As mentioned in previous blogs, I am a professor by vocation. Apart from research and teaching responsibilities, one of the important aspects of my daily job involves college service activities, which usually involves serving on campus-wide academic committees. One of the committees that I serve on is called the First Year Experience (FYE) committee. The FYE is an academic program designed to integrate new students into the academic and cultural community of the College. The courses in this program give new students an opportunity to work closely with faculty, smooth their transition to college, and provide them with the skills that will help them succeed throughout their academic careers.
During our normal meetings, there is a question that arises without fail: why are incoming students so bad? Most often, undergraduate faculty like to believe that all of the problems lay with the failures of high school education. However, we also have to look at ourselves because faculty that teach in graduate school programs, professional masters programs, and even seminaries, ask the same basic questions: Why are incoming students so bad? Why haven’t students developed sound critical thinking skills and effective learning strategies? Why do so few students take personal responsibility and initiative for their own educational and intellectual development? Why do so many students possess an infantile view of education in which they must be spoon-fed in order to learn? Why aren’t we producing the types of scholars and skilled professionals that are needed in a highly competitive global economy? These questions are not for secular institutions only. Faculty members at Christian universities pose the same types of questions as well.
There are many answers to these questions that usually deal with funding, institutional effectiveness, and innovative teaching methods. However, I want to address this question from a distinctly Christian perspective. From the numerous answers that I’ve read, I have not heard many commentators discuss how the obvious decline in Christian morality and ethics has affected the quality of our education system. As Christians, we are aware of how sin affects the whole man. In particular, we know that the presence of sin in our hearts negatively affects and undermines the human mind and intellect (otherwise known as the noetic effects of sin). In a sermon given at 2012 National Conference for Ligonier Ministries, R. Albert Mohler gives 14 different noetic effects of the fall
- Intellectual ignorance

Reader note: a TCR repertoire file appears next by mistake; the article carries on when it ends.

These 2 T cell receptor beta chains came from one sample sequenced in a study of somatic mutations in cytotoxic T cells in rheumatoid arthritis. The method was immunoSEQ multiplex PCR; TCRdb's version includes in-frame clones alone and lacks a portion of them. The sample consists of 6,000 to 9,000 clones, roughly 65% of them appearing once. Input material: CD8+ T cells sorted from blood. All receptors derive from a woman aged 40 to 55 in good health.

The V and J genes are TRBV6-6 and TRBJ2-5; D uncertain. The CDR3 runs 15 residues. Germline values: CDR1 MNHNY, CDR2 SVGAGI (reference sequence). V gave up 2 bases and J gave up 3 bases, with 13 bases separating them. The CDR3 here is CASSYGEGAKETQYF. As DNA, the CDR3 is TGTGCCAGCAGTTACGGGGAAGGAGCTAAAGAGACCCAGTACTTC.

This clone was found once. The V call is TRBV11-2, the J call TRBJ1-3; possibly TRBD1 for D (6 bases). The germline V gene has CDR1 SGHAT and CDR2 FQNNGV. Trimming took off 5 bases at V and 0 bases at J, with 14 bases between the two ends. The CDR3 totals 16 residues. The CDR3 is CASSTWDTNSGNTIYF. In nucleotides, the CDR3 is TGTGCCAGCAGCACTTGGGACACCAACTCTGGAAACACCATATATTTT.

- Intellectual distractedness
- Intellectual prejudice
- Faulty perspective
- Intellectual fatigue
- Intellectual inconsistencies
- Faulty deduction and induction
- Intellectual apathy/laziness
- Dogmatism and closedmindness
- Intellectual pride
- Vain imagination
- Partial/incomplete knowledge
This is not meant to be an exhaustive list, but it is clear that many of these noetic effects describe the state of the typical American undergraduate student. We also know that there has been a noticeable decline in morality and ethics as our nation continues to reject the law of God as the absolute standard for morals and ethics. Because sin affects the whole man, it stands to reason that a culture that willfully turns away from Christian truth, morality, and ethics will have their hearts, minds, and intellect darkened. Consider the words of Paul
For although they knew God, they did not honor him as God or give thanks to Him, but they become futile In their thinking, and their foolish hearts were darkened. Romans 1:21
Now this I say and testify in the Lord, that you must no longer walk as the Gentiles do, in the futility of their minds. They are darkened in their understanding, alienated from the life of God because of the ignorance that is in them, due to their hardness of heart. Ephesians 4:17-18
As Christians, we know that the discipleship of the mind and the heart are inseparable. In other words, it is impossible to separate morality and education because they both are part of the discipleship process and thus they mutually influence each other. My basic thesis is that the darkening of the American heart (due to its rejection of God’s moral law) has invariably led to the darkening of the American mind in higher education. My goal in this series is to analyze how each noetic effect of sin has a direct impact on the current state and trajectory of modern American undergraduate education.
With this study I also want to offer a Christian response to the current problems in modern American education. I would like to state upfront that I will not be advocating for Christians to take over institutions of higher education (particularly for public, state-run institutions). However, there is legitimate Christian responsibility concerning these matters and these will be addressed in future blogs.